Testing Techniques…

I am absolutely loving the trend of image transfers onto furniture.  I thought it would be fun to try it but wasn’t sure which technique (and there are many) I wanted to try first.  So, me being me, simple came to mind!  (Remember – it’s not “lazy” it’s “extremely efficient”!)

I had seen on Pinterest using wax paper and an ink jet printer to transfer images and it really seemed like the easiest way.  So, I really wanted to give that a try.  I had in my mind a lovely pattern of ships on top of one of my latest pieces – a beachy cottage coffee table.

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Only problem here?  Trust in the technique!  So I had to try it on another piece that wasn’t so critical.  Not that this one couldn’t be fixed if I messed it up with the transfer…. Just want to not have to if not necessary.

I’d been working on painting a plant stand in Old Ochre and finished painting it yesterday.  It has these lovely little tiers that beckoned me to put something (other than a plant) on it… So….

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Ta da!  It worked!  Here’s the process I followed.

I have this lovely sheet of paper with fabulous ships all over it.  I simply placed it on the copier (which is an ink jet printer).  Then, I must confess failure first… I tried placing the wax paper under the paper roller first.  When I hit “copy” —– CRUNCH! Nope!  I had to take apart the printer and dig out the crumpled mass of wax paper.  This time, I used scotch tape and taped my sheet of wax paper to a plain old sheet of 8 1/2 x 11 paper.  Then I hit copy.  It seemed to work beautifully!  I could BARELY see the image on the wax paper so that sort of concerned me but I was not deterred.  I placed the wax paper (after carefully removing it from the regular sheet of paper) image side down onto my plant stand and held on tight.  The DIY’s I’ve read said to use a credit card to press the image onto the board or surface.  I have a wonderful teflon bone folder I use for lots of things (particularly book binding) and used it to rub the image firmly all over.  I literally watched as it darkened before my eyes in the transfer process.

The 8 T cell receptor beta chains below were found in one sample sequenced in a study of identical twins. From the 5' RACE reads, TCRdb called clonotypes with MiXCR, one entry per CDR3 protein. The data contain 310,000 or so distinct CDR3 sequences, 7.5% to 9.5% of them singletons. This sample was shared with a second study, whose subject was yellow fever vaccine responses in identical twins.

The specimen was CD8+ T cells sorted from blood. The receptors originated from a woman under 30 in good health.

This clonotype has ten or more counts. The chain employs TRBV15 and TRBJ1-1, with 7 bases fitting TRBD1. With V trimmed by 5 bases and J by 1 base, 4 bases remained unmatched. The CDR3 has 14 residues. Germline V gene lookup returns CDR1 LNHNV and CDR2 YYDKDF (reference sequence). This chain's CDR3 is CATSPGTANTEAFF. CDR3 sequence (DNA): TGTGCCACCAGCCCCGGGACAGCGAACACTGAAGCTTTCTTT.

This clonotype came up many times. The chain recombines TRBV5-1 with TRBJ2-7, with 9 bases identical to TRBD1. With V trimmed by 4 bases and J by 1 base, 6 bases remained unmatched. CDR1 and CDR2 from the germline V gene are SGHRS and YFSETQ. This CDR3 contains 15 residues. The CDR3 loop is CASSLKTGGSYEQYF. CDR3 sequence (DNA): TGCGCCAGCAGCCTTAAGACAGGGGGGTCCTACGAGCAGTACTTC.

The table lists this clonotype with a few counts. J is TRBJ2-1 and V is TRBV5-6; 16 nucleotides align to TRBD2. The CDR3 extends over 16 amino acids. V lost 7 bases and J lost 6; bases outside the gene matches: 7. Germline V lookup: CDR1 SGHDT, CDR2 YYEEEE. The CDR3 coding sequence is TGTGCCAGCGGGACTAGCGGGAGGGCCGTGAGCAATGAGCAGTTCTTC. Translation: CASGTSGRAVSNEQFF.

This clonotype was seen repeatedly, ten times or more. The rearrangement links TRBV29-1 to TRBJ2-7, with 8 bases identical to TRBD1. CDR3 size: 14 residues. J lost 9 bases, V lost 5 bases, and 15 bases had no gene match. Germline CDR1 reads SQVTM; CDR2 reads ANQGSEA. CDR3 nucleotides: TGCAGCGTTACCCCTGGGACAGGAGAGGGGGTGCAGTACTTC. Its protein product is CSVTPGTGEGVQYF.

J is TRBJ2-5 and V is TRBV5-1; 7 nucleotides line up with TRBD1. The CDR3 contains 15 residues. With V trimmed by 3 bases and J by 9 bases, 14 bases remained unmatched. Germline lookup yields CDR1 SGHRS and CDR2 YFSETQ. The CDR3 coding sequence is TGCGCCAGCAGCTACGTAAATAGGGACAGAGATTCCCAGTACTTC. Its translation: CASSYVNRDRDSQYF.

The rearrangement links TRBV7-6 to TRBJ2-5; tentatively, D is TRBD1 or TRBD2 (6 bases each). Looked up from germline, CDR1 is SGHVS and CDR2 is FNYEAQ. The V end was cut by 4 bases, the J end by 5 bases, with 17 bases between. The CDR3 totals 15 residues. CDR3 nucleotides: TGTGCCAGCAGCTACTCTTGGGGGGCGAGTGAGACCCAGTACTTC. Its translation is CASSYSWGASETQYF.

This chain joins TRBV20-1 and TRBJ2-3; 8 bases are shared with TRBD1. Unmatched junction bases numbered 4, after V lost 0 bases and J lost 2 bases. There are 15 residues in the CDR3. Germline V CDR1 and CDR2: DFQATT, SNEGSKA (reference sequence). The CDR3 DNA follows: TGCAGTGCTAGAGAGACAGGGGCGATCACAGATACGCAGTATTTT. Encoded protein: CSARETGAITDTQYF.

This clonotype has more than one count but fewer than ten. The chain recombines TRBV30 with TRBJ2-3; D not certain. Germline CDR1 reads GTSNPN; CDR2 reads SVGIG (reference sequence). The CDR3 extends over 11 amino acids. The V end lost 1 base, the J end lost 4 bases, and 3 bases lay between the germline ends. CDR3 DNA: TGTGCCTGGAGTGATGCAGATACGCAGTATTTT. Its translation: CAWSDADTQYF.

I will say, the how-to’s I’ve read suggested lightly wetting the surface you are printing with water – those were unpainted surfaces.  I didn’t do it here, but think I will try using my spray bottle on the next attempt just to see if the image darkens a bit better on a painted surface.  Another thing to try is using  one side versus the other of the wax paper.  I had a tough time telling which (if either) side was “better” for the job so I’ll run this test later.  Maybe it doesn’t make one bit of difference.

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I’m going to practice a bit more before I attempt to do a large scale piece like the coffee table.  Another option is to download your image – flip it – then print it.  I didn’t flip my image because it’s a ship.  Not words that could be read as lots of image transfers are.

I also think it would work with colour.  Oh! and I let the image “set” for about 10 minutes and then simply waxed the piece with my clear wax as normal.

What do you think?

Jill

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